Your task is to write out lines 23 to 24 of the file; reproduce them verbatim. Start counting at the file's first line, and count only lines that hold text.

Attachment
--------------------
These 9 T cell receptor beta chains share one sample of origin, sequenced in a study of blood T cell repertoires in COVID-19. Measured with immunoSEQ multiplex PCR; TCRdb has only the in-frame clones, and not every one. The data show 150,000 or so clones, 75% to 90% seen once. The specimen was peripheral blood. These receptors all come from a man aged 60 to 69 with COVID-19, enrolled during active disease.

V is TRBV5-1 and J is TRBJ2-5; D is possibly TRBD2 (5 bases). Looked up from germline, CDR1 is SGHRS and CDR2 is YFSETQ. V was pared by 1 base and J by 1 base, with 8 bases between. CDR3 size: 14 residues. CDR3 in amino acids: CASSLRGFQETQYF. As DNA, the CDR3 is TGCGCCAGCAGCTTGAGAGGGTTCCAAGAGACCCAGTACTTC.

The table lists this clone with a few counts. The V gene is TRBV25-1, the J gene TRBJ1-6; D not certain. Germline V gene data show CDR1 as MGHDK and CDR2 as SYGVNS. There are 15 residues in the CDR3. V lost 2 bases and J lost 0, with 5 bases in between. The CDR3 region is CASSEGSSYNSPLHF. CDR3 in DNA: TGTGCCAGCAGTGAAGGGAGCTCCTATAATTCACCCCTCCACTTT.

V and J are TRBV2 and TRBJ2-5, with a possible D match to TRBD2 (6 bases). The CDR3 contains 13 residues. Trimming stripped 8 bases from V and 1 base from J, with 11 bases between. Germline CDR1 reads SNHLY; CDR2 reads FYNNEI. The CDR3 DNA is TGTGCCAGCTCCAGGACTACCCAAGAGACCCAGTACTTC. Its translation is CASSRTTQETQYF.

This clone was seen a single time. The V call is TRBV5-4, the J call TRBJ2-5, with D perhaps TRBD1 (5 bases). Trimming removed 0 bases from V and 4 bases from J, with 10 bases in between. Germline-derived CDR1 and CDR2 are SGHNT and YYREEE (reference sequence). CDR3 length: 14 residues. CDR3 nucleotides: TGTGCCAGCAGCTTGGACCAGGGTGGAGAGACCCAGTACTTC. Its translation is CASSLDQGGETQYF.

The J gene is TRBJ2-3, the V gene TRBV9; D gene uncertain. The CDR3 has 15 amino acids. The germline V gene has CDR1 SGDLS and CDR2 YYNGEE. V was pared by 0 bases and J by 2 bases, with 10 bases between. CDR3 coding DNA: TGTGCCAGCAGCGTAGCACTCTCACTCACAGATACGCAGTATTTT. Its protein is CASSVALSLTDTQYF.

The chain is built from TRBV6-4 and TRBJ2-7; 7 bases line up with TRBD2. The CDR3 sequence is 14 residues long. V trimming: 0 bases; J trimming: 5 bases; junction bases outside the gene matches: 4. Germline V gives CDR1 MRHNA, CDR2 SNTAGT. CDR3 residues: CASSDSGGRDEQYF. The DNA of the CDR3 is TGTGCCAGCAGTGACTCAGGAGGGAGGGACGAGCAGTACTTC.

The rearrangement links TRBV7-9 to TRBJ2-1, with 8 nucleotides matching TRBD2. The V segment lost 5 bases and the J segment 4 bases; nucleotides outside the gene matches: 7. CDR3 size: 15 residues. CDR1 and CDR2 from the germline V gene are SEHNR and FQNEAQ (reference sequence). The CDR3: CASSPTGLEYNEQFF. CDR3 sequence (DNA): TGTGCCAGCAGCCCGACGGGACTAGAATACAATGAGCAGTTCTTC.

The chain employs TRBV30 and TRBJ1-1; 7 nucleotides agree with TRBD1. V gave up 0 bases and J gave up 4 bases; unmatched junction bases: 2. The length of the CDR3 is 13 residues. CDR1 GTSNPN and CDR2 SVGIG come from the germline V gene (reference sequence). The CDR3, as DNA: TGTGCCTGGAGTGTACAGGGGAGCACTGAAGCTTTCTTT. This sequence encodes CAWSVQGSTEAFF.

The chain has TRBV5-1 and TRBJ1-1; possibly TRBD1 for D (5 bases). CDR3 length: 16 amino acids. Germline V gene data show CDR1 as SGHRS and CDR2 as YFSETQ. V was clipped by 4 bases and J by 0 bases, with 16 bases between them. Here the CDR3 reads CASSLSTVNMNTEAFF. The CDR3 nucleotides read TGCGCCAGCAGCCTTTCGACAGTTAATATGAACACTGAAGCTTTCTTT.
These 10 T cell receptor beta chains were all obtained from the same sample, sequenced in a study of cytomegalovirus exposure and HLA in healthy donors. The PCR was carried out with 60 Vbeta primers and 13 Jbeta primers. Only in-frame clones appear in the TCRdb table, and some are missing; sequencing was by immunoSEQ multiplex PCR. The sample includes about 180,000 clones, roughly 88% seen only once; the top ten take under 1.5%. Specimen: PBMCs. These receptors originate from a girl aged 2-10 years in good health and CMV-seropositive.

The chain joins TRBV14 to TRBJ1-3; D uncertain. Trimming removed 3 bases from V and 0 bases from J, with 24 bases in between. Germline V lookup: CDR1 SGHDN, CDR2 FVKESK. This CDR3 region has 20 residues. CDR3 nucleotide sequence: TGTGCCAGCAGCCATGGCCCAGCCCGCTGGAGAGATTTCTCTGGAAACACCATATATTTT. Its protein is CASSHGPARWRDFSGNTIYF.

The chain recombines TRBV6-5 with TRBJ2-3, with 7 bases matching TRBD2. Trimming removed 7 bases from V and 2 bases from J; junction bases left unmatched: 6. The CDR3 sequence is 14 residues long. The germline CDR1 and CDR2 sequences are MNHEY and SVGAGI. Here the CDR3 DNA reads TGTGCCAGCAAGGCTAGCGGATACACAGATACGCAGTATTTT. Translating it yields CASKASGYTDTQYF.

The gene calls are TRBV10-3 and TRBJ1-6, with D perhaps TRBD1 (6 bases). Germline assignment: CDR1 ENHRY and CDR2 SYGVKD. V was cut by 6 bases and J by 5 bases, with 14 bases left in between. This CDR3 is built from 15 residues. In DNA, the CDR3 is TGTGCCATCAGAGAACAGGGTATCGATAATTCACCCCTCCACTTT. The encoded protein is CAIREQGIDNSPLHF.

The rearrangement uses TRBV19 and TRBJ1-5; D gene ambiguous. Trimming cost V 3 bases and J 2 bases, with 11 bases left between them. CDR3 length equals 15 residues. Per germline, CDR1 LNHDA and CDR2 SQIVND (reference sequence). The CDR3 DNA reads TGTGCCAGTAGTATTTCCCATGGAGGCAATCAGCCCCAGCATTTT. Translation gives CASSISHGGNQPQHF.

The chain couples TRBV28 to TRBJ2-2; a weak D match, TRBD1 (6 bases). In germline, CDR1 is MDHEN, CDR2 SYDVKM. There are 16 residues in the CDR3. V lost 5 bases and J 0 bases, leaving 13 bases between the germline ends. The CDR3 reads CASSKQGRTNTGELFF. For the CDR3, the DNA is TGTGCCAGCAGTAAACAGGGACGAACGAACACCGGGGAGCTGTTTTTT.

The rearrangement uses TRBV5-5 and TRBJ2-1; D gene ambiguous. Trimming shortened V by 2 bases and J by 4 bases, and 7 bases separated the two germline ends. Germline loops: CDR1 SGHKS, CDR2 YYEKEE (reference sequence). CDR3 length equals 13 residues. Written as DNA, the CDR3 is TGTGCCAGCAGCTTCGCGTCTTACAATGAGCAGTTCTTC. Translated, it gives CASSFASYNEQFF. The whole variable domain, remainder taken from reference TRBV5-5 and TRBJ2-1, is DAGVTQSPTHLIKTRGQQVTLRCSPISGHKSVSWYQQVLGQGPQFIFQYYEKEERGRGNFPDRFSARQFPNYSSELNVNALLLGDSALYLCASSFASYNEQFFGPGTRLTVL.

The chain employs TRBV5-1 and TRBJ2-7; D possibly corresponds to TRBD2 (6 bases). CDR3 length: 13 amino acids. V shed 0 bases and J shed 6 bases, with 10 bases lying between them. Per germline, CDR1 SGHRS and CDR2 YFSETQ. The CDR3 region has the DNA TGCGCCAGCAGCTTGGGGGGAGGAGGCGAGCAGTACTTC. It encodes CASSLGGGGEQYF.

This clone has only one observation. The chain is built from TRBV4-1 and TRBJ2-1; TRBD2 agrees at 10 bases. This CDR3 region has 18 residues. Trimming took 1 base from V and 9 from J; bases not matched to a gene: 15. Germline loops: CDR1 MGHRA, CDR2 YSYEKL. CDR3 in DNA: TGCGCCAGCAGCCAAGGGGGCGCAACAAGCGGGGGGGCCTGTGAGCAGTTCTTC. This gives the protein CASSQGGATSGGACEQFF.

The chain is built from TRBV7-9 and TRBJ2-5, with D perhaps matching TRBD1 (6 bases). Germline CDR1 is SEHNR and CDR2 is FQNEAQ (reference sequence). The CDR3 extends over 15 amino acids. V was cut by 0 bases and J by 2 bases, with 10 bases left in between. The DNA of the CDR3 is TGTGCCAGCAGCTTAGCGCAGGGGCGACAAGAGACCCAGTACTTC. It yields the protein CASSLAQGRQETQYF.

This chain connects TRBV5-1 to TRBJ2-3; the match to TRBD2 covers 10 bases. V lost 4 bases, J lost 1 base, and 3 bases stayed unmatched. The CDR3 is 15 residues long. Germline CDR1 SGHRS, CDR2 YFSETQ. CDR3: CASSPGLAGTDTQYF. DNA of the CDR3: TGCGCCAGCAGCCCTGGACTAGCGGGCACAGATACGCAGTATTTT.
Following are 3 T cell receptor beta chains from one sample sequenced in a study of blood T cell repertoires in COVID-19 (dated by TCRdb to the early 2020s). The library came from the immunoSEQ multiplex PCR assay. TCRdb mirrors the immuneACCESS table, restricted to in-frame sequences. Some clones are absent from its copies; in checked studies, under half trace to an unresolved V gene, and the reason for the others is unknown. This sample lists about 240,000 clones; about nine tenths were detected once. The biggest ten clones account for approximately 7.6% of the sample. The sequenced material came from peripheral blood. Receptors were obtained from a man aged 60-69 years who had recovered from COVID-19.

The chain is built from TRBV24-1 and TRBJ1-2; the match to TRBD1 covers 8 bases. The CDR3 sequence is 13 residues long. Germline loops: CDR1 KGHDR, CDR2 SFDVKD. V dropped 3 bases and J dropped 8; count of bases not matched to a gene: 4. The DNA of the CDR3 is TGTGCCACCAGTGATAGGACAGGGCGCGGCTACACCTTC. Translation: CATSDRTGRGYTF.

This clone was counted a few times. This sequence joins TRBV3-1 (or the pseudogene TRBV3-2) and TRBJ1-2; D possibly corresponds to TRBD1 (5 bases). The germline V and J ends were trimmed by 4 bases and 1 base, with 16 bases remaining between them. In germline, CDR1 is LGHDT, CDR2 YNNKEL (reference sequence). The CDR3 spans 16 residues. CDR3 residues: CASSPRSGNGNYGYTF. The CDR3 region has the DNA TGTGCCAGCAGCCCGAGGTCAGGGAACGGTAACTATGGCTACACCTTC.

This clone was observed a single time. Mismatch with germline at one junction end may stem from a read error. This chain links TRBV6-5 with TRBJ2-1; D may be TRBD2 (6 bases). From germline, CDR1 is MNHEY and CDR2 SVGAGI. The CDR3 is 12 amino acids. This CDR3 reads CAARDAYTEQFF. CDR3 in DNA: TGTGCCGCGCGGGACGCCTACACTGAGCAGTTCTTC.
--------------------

The chain is built from TRBV24-1 and TRBJ1-2; the match to TRBD1 covers 8 bases. The CDR3 sequence is 13 residues long. Germline loops: CDR1 KGHDR, CDR2 SFDVKD. V dropped 3 bases and J dropped 8; count of bases not matched to a gene: 4. The DNA of the CDR3 is TGTGCCACCAGTGATAGGACAGGGCGCGGCTACACCTTC. Translation: CATSDRTGRGYTF.

This clone was counted a few times. This sequence joins TRBV3-1 (or the pseudogene TRBV3-2) and TRBJ1-2; D possibly corresponds to TRBD1 (5 bases). The germline V and J ends were trimmed by 4 bases and 1 base, with 16 bases remaining between them. In germline, CDR1 is LGHDT, CDR2 YNNKEL (reference sequence). The CDR3 spans 16 residues. CDR3 residues: CASSPRSGNGNYGYTF. The CDR3 region has the DNA TGTGCCAGCAGCCCGAGGTCAGGGAACGGTAACTATGGCTACACCTTC.